Beyond Patience Jonathan’s resignation

Olumide Iyanda

Buzz by Olumide Iyanda

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Olumide-IyandaBayelsa Governor, Seriake Dickson, took the joke too far when he appointed First Lady, Patience Jonathan, as Permanent Secretary in July 2012. It came five months after he took over affairs in the state that prides itself as the Glory of All Lands. The joke is now on Dickson as Mama Peace has thrown the job back at him.

It is common knowledge that Dickson owes President Goodluck Jonathan more than gratitude for the manner with which he emerged governor. Without a Jonathan behind him, the incumbent governor would probably still have been a member of the House of Representatives in Abuja. His predecessor, Timipre Sylva, lost out because he fell out with Aso Rock paving the way for Dickson’s emergence.

Even with state political machinery at his disposal, Sylva lost the Peoples Democratic Party (PDP) ticket which had been given for him to run in the April 2011 general elections because the powers-that-be in Abuja decided against his candidature for the Bayelsa governorship election which eventually took place in February 2012. Left in the cold and slammed with corruption charges by the Economic and Financial Crimes Commission (EFCC), Sylva is now an All Progressives Congress (APC) chieftain.

Dickson perhaps could not think of a more ingenious way to say thank you to Jonathan than to make his wife permanent secretary. A statement from the Office of the Head of Service, back then said: “By the constitutional power conferred on the state governor, Hon. Seriake Dickson, in Section 203 sub-section 2c, Dame Patience Jonathan and 17 others have been elevated to the position of Permanent Secretary in the state civil service.”

A spokesperson for the governor was quoted to have justified the appointment as purely based on merit, as Mrs. Jonathan was said to have risen to the position of director in the Bayelsa civil service before she reportedly went on a leave of absence. Simply put, she was still an employee of the state government. The First Lady, we were told, should not be discriminated against simply because she was the wife of the President. She was only living the dream of every civil servant which is to attain the position of permanent secretary.

Contrary to what many of those who are fascinated mainly by the First Lady’s speeches think, she actually obtained the National Certificate of Education (NCE) in mathematics and biology from the Rivers State College of Arts and Science, Port Harcourt, before proceeding to the University of Port Harcourt to study biology and psychology. She served in various capacities in Rivers State before she was transferred to the Ministry of Education in Bayelsa where she was until May 29, 1999 when her zoologist husband became deputy governor.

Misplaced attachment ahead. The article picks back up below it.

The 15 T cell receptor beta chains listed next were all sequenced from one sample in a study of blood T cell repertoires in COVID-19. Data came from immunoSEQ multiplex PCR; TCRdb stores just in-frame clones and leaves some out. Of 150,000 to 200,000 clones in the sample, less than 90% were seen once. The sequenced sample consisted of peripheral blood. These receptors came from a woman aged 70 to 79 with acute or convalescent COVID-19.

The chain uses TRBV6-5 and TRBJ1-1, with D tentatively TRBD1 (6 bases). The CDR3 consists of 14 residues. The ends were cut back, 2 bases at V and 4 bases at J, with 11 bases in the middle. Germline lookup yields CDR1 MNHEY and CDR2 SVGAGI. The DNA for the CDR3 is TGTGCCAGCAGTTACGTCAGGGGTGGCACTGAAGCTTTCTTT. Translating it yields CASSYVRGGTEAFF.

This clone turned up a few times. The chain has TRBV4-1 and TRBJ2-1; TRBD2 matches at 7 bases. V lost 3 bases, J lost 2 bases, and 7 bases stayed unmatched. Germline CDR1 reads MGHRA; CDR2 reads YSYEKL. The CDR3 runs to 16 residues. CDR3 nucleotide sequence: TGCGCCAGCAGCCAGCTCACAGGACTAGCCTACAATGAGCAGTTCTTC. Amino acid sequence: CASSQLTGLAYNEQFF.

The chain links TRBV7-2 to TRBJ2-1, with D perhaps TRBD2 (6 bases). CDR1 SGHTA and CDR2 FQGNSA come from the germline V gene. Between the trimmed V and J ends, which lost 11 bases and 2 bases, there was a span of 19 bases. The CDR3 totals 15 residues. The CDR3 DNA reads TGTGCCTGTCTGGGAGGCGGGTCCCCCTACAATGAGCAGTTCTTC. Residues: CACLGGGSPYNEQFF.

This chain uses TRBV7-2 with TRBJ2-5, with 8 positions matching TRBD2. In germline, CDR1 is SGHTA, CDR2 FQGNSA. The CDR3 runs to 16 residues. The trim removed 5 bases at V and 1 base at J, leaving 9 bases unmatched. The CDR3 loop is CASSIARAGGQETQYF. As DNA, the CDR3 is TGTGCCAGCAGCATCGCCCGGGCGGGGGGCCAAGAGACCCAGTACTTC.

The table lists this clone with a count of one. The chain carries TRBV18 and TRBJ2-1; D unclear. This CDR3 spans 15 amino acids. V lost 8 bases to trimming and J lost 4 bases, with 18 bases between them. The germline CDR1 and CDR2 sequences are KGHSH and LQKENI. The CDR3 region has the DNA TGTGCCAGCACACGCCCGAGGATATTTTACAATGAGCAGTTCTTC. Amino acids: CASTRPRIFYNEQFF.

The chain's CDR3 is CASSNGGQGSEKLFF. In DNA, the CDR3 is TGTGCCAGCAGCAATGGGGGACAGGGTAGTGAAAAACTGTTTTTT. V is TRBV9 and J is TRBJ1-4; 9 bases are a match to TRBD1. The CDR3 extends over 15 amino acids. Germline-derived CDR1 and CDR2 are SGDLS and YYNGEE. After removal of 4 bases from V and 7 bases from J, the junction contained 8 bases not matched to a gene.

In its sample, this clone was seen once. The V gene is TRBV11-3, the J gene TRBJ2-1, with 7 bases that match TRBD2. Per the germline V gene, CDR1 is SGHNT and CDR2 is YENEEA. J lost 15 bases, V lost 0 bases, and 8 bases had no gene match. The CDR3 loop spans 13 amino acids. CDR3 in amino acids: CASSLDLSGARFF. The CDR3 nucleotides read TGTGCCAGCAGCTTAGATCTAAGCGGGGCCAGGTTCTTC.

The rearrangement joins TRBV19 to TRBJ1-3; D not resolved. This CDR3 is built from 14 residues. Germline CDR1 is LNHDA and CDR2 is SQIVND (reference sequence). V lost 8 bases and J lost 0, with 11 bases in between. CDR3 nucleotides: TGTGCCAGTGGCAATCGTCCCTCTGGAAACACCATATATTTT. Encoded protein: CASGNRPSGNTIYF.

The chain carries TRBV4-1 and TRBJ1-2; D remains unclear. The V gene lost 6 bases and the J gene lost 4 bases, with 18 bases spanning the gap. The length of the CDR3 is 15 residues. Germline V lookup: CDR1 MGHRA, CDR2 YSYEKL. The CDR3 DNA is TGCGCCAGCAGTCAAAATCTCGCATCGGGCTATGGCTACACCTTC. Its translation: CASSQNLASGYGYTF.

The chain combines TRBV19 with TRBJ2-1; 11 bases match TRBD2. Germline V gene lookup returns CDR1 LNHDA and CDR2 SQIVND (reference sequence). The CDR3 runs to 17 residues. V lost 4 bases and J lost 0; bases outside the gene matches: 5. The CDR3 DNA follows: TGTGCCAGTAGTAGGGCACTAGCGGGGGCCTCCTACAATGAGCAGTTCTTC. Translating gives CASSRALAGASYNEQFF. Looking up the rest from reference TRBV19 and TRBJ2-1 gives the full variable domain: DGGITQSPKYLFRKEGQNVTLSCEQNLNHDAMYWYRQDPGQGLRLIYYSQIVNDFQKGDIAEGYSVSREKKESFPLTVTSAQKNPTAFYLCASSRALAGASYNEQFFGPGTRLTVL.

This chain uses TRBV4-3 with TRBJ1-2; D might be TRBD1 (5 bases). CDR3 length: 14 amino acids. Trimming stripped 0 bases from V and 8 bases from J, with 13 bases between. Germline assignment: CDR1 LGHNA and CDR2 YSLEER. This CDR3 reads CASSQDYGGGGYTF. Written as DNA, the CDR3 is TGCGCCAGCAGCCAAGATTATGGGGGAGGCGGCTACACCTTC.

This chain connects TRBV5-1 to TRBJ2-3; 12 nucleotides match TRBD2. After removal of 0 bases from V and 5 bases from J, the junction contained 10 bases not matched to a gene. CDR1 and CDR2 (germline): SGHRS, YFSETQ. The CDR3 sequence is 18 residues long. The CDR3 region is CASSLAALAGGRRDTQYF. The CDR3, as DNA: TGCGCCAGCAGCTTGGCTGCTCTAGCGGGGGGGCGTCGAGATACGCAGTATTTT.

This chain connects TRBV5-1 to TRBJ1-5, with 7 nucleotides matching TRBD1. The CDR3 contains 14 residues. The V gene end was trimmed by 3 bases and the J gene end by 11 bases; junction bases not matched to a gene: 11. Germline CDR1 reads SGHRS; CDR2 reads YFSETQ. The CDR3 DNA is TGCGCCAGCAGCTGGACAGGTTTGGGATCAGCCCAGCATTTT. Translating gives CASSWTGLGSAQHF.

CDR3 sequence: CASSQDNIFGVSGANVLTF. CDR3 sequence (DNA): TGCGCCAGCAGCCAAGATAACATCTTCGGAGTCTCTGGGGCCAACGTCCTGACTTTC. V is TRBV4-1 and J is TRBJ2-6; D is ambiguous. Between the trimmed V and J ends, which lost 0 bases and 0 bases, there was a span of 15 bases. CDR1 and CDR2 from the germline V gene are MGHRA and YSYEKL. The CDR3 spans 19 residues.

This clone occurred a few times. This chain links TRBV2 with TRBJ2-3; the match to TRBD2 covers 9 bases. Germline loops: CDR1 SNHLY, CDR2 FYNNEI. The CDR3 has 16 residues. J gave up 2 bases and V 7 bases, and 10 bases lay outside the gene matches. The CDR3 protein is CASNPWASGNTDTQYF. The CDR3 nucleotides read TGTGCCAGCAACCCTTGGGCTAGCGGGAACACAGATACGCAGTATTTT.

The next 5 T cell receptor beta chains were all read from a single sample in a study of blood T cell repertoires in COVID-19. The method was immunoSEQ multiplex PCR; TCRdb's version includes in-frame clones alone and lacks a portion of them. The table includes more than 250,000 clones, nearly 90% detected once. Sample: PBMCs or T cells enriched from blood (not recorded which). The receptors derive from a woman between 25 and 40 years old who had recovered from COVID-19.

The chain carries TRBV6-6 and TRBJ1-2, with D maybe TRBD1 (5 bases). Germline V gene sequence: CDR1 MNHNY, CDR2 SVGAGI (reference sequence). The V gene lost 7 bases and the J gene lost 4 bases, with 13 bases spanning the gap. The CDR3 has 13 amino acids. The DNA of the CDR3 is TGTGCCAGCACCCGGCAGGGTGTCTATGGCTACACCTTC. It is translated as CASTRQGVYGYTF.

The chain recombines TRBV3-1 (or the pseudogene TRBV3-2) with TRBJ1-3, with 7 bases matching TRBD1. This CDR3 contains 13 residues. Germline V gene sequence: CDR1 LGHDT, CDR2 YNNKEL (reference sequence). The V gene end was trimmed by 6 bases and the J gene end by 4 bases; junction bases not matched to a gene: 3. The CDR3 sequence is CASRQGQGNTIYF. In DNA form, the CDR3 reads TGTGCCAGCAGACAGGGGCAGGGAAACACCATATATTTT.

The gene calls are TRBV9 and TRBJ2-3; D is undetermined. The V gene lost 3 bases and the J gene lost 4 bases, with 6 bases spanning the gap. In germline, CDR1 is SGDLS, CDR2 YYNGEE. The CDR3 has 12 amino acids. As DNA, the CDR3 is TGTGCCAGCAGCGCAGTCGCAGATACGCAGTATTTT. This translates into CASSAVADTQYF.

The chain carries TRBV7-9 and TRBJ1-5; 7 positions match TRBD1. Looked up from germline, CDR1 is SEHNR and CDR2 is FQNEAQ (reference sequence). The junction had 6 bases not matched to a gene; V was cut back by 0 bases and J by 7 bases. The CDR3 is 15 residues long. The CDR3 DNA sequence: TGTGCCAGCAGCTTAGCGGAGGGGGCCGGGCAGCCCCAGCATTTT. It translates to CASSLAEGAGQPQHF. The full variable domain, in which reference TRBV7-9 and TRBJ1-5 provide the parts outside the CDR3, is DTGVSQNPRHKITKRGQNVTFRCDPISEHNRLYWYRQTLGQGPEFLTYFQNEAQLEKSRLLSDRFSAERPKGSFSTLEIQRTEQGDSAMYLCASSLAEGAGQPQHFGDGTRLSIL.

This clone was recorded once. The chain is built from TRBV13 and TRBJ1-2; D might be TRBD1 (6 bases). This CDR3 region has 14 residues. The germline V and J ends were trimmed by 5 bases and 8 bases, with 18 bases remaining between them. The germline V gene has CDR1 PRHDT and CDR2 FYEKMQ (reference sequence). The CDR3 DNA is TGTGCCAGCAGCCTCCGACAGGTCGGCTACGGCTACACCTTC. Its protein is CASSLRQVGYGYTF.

With years of civil service employment behind Dame Jonathan, Dickson insisted during her swearing-in ceremony on July 20, 2012 that he had “done nothing wrong or illegal” and that Mrs. Jonathan merited the post. His spokesman, Daniel Iworiso-Markson, also described the appointment as a “routine action”. It didn’t matter to them that many in Bayelsa and beyond thought the development was one of the routine jokes that governance has been reduced to in Nigeria.

Mrs. Jonathan also used the swearing-in ceremony to address the uproar about her appointment, arguing that her role as the First Lady of the Federation was not even constitutional and that the fact has been rubbed in her face many times.

Her words: “When it suits them, they will say we don’t have office. Remember when I went to Lagos for peace advocacy, the Governor of Lagos State said that my husband should call me to order since my office is not in the constitution and that I have no office. Why now won’t I pursue my career that I am sure of?

“We the wives of political office holders; if our name is not in the constitution and our husbands will retire with full benefits, then they should find a role for us when they are amending the constitution. They should look into our own affairs.”

But a love affair consummated to pay back a favour can only last for so long. At 57, the First Lady still has three years left before the mandatory retirement age, but she has “voluntarily resigned her appointment”, according to insiders. And everybody from Abuja to Yenagoa is doing a bad job of denying the frosty relationship between Mrs. Jonathan and her boss, Dickson. The rift obviously has nothing to do with the former’s job performance or ability to perform to full capacity. As it often happens, it is about who calls the shots in the President’s state of origin.

With the whip used on the first wife now in full view of the second, Dickson may need to ask Sylva and Rotimi Amaechi of Patience’s home state for the manual on surviving a break-up with the Jonathans. There is something those two know about the former Super Permanent Secretary that he needs to learn. And fast too, before it is time for re-election.